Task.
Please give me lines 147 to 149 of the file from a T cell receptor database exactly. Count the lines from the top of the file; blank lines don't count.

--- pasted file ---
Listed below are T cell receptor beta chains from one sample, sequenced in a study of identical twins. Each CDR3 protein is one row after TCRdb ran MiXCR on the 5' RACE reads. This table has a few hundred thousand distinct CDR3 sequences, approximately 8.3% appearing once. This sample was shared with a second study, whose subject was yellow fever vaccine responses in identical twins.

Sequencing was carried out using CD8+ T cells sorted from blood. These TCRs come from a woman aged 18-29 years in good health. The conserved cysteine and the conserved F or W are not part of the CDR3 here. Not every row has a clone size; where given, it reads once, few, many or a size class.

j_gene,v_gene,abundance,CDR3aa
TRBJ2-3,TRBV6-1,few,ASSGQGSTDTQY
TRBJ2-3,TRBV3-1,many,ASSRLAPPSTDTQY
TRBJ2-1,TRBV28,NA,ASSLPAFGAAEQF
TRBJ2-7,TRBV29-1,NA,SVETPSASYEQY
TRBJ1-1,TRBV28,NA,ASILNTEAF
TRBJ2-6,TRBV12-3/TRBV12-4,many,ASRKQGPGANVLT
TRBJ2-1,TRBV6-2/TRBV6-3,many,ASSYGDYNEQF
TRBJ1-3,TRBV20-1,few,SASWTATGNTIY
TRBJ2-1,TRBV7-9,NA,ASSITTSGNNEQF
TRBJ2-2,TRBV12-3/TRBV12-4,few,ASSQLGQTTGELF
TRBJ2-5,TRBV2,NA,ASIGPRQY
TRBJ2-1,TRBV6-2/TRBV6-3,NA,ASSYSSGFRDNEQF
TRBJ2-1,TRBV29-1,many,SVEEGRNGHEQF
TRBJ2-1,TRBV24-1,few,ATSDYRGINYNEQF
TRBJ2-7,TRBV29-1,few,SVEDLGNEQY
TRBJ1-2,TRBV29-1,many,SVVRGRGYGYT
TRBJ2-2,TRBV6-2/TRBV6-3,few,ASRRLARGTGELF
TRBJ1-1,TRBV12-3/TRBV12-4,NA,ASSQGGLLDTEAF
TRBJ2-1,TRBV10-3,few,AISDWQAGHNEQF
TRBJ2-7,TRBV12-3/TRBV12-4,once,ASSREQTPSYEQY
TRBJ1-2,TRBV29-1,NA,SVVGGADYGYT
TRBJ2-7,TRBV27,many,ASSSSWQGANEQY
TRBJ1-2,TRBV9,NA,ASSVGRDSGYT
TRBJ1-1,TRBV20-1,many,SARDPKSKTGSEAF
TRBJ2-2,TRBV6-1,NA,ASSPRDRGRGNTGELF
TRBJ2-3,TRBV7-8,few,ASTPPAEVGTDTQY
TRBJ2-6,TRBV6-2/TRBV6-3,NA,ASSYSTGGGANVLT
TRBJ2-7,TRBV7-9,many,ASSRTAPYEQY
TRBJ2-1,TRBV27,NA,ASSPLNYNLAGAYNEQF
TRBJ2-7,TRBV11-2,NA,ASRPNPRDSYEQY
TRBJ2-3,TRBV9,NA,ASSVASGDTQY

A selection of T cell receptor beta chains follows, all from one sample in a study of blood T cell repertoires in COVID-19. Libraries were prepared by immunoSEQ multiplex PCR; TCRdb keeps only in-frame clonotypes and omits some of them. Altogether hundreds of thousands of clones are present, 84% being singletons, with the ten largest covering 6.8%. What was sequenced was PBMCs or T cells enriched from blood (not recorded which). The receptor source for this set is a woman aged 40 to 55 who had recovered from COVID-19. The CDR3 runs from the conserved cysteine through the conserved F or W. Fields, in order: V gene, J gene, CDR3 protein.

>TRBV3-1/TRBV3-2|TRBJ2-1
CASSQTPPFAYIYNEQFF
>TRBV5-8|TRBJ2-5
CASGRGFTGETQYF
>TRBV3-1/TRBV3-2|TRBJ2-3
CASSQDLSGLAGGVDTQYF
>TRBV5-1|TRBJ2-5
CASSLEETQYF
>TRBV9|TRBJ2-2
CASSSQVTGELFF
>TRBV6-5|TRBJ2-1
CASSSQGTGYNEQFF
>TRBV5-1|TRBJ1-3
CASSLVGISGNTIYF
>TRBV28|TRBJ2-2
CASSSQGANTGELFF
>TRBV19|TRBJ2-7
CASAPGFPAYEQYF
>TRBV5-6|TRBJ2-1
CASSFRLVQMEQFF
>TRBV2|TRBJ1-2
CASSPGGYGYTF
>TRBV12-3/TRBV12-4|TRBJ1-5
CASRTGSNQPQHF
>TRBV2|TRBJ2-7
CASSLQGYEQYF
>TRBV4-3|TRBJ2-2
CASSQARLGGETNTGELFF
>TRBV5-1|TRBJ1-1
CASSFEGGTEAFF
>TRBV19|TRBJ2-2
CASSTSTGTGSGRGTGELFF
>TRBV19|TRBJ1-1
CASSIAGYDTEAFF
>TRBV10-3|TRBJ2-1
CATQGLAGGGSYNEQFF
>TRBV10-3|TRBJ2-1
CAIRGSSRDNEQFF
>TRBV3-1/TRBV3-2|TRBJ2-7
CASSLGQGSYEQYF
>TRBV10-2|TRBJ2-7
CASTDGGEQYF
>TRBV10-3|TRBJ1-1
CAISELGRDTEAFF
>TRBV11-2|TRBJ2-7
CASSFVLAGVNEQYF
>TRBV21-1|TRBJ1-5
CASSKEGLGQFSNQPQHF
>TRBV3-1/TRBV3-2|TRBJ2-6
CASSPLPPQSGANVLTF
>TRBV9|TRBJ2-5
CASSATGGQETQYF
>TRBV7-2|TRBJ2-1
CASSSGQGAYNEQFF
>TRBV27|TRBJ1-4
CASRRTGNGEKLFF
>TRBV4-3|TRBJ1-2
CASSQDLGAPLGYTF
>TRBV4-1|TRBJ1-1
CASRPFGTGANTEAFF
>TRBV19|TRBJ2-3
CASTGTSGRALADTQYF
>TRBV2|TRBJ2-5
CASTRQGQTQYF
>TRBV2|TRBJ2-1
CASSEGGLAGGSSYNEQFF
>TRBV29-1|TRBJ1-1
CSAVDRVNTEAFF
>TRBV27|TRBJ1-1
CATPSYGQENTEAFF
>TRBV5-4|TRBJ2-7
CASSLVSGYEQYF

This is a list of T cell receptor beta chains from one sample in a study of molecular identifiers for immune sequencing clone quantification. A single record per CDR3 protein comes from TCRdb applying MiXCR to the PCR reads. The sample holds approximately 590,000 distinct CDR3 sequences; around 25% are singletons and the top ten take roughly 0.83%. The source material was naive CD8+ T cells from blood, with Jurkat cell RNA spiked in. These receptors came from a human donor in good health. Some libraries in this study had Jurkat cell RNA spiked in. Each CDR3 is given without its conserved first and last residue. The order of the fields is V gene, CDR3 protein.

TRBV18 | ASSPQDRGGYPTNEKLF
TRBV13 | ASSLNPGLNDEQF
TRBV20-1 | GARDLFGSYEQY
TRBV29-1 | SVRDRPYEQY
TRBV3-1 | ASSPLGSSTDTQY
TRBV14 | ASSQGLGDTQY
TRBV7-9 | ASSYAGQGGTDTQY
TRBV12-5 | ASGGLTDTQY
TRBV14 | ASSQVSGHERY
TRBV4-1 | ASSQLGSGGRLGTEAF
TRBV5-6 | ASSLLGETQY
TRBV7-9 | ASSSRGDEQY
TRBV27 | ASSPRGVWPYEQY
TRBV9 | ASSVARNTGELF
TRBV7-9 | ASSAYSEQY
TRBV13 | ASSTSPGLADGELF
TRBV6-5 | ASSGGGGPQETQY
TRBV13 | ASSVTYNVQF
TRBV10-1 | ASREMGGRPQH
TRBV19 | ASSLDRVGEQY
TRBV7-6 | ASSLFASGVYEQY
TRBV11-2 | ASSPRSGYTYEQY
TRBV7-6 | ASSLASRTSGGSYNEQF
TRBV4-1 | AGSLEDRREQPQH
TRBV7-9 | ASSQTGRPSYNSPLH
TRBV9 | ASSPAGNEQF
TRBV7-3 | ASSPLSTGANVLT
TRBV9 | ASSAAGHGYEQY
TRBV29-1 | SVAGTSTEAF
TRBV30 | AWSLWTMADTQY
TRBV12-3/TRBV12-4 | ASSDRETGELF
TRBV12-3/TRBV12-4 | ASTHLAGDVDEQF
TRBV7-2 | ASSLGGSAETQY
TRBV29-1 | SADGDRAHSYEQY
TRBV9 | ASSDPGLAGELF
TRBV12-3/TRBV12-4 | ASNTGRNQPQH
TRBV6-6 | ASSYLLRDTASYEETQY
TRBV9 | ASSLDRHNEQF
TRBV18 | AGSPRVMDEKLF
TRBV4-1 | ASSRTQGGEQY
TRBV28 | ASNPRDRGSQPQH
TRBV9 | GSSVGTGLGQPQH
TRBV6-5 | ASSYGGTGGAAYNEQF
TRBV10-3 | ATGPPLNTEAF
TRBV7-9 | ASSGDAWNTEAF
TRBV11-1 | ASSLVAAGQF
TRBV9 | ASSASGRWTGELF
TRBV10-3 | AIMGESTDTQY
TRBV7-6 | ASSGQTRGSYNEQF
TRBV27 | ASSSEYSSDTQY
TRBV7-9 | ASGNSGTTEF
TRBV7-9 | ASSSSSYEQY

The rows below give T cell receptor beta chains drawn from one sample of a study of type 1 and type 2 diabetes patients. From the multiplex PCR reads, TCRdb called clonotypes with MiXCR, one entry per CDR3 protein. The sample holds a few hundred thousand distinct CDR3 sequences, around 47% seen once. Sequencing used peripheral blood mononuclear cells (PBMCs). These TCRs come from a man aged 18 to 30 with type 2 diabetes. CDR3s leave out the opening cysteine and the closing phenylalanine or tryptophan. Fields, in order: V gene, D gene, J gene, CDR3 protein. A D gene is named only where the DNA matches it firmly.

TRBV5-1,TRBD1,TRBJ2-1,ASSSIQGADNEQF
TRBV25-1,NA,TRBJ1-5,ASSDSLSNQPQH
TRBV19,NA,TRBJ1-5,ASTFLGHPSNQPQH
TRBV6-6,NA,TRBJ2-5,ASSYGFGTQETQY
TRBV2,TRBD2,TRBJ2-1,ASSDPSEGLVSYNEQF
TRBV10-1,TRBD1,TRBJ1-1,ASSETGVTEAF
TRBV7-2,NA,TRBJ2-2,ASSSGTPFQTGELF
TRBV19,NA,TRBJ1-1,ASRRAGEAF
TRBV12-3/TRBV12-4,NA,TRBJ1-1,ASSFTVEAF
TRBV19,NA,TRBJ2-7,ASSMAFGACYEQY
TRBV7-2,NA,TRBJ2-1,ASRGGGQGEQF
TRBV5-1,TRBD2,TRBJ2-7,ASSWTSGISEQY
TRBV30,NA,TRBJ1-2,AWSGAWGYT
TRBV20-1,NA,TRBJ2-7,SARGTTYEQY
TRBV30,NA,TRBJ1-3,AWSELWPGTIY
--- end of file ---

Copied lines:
TRBV18 | AGSPRVMDEKLF
TRBV4-1 | ASSRTQGGEQY
TRBV28 | ASNPRDRGSQPQH